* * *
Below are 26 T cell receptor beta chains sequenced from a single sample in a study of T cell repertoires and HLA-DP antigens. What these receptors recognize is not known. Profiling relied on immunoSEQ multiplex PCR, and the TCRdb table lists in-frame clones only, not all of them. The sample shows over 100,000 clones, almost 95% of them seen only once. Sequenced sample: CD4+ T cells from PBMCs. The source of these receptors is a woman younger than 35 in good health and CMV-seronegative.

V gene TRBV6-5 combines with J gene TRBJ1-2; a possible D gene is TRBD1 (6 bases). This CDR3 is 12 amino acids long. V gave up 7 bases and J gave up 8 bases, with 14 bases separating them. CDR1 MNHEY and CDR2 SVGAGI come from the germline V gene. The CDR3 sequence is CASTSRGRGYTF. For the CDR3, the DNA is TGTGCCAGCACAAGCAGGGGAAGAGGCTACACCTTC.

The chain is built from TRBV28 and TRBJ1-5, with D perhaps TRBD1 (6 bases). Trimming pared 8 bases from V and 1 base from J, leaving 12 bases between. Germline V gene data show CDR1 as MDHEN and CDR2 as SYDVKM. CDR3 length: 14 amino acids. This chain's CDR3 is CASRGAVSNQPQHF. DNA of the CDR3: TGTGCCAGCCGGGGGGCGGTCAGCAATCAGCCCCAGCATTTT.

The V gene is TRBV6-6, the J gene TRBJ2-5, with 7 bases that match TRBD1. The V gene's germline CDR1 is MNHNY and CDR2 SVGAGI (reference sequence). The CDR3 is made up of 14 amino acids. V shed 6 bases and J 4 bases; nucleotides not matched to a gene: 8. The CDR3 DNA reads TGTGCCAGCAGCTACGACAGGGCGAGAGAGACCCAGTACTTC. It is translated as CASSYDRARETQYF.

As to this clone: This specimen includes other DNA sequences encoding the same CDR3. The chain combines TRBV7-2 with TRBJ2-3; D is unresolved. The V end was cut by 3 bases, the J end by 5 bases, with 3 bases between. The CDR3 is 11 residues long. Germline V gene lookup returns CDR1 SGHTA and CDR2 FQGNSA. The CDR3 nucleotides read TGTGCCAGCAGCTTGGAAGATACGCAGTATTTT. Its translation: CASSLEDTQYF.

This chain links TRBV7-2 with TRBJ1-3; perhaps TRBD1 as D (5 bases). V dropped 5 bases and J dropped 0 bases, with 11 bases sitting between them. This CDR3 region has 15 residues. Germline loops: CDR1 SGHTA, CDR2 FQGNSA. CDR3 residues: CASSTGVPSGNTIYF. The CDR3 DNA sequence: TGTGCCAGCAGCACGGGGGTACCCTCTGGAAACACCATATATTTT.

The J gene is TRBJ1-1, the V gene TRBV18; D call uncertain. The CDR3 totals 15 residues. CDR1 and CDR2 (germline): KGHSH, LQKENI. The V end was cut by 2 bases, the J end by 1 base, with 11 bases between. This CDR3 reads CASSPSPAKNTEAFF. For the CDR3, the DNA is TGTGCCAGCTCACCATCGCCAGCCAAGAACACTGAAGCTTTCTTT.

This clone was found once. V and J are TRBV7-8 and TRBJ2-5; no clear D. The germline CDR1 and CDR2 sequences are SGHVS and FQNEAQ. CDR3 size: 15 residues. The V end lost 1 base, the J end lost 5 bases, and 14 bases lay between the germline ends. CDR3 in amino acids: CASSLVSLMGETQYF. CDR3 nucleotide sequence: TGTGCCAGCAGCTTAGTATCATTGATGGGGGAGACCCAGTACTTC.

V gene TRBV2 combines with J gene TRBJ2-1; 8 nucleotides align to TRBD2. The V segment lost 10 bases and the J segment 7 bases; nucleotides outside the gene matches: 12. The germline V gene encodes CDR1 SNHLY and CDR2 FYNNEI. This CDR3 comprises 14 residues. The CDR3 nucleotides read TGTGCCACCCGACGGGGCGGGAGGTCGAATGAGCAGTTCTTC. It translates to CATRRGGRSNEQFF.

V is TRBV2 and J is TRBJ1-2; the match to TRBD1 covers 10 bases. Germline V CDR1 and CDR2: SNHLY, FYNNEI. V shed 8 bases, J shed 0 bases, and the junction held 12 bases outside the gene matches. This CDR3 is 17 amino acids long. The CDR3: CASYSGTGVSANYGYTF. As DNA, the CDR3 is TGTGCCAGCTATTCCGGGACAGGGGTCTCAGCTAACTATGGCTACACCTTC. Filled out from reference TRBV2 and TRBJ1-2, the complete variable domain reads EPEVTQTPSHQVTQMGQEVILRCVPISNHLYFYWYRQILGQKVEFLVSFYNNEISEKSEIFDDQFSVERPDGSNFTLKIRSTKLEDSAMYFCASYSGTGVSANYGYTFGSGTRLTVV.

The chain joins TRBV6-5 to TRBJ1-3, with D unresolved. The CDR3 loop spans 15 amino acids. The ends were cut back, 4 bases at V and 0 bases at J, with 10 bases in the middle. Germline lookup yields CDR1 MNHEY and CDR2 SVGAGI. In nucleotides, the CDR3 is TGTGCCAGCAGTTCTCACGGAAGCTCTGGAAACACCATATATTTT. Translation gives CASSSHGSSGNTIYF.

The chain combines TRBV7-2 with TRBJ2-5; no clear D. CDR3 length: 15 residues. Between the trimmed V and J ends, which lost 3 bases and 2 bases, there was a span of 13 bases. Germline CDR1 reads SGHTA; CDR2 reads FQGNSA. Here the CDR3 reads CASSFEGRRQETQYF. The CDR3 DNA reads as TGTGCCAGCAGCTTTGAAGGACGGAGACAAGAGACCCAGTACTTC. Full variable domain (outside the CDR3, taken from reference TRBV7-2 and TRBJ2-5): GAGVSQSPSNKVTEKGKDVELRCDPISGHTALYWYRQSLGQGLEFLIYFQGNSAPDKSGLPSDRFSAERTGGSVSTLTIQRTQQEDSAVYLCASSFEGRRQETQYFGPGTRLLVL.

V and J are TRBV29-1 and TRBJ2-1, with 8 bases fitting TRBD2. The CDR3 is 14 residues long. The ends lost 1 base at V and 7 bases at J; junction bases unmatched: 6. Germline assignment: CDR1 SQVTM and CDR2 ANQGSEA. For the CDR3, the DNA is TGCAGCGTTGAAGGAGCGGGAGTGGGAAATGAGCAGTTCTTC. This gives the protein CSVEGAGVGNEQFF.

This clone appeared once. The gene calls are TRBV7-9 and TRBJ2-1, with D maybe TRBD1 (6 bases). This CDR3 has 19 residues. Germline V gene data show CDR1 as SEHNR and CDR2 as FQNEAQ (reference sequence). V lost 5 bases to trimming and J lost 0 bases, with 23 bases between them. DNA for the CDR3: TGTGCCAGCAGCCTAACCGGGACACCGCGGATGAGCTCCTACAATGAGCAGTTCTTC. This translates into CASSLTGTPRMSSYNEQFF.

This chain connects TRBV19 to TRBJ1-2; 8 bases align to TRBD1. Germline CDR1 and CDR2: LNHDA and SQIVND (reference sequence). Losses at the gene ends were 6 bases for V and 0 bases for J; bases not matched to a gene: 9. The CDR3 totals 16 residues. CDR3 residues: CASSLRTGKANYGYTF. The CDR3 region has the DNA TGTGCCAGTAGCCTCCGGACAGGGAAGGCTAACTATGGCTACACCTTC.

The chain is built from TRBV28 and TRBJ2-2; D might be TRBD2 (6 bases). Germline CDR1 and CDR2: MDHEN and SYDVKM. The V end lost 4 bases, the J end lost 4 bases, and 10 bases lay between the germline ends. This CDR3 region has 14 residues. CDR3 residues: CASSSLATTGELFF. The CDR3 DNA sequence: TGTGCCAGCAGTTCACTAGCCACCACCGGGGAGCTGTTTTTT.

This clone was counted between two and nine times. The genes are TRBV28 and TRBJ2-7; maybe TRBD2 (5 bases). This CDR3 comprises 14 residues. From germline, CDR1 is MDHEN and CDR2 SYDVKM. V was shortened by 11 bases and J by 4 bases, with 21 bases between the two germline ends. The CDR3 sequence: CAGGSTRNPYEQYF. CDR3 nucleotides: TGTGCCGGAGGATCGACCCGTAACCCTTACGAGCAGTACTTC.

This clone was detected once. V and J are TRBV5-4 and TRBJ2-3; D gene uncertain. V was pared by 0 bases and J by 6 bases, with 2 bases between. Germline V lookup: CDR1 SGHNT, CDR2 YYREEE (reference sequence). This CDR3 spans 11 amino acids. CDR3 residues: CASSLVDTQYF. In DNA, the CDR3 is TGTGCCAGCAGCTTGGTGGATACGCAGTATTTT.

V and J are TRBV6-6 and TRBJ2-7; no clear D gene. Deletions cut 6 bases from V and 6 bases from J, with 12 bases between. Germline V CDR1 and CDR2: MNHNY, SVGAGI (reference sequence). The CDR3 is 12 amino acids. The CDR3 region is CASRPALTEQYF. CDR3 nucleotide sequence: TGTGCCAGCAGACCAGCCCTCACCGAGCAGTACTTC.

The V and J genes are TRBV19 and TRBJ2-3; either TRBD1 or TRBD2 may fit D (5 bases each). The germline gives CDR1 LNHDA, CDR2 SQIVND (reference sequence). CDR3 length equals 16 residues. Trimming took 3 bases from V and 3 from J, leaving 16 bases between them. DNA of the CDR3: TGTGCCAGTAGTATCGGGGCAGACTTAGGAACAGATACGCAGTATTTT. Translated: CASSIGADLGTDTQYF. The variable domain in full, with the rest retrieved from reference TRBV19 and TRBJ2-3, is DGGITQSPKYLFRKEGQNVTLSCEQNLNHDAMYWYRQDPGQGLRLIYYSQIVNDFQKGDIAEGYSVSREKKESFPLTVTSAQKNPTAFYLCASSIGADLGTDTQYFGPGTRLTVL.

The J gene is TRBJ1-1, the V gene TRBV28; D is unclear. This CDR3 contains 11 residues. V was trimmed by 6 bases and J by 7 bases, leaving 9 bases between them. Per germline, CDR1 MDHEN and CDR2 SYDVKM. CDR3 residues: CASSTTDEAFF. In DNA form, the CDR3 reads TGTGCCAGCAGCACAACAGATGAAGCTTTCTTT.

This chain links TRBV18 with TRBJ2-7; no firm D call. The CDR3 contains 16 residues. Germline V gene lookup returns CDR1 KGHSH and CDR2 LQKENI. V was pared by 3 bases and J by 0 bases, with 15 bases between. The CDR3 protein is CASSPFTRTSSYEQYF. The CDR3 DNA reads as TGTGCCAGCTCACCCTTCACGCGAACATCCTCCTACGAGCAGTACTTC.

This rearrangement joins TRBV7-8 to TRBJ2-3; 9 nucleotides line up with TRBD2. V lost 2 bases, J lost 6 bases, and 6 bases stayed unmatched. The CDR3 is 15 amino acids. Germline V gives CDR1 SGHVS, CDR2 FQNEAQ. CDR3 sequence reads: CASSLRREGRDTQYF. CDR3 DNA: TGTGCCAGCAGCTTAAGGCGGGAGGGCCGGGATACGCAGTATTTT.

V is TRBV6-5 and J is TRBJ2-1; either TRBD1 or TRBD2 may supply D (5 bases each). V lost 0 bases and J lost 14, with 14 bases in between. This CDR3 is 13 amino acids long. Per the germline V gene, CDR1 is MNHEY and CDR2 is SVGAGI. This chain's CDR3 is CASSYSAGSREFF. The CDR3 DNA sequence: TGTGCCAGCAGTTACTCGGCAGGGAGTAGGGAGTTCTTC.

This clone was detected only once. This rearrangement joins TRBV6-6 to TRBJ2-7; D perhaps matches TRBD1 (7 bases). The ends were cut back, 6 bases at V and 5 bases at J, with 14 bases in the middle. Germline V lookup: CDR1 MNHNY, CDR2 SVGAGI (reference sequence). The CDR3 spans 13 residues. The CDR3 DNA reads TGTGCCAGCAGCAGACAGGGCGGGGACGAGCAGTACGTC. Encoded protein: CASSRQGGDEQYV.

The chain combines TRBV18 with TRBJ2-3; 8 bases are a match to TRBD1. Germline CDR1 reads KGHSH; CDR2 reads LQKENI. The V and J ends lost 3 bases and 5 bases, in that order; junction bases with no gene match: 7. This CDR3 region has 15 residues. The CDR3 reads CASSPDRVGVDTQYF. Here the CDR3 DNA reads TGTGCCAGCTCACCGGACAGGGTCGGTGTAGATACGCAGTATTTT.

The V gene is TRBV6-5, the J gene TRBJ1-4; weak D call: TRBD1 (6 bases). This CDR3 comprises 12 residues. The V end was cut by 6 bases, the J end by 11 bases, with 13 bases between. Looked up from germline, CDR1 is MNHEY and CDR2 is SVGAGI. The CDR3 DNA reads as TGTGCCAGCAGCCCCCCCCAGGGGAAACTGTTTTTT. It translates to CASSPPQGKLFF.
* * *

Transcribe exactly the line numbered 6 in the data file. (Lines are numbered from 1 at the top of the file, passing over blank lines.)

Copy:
This chain links TRBV7-2 with TRBJ1-3; perhaps TRBD1 as D (5 bases). V dropped 5 bases and J dropped 0 bases, with 11 bases sitting between them. This CDR3 region has 15 residues. Germline loops: CDR1 SGHTA, CDR2 FQGNSA. CDR3 residues: CASSTGVPSGNTIYF. The CDR3 DNA sequence: TGTGCCAGCAGCACGGGGGTACCCTCTGGAAACACCATATATTTT.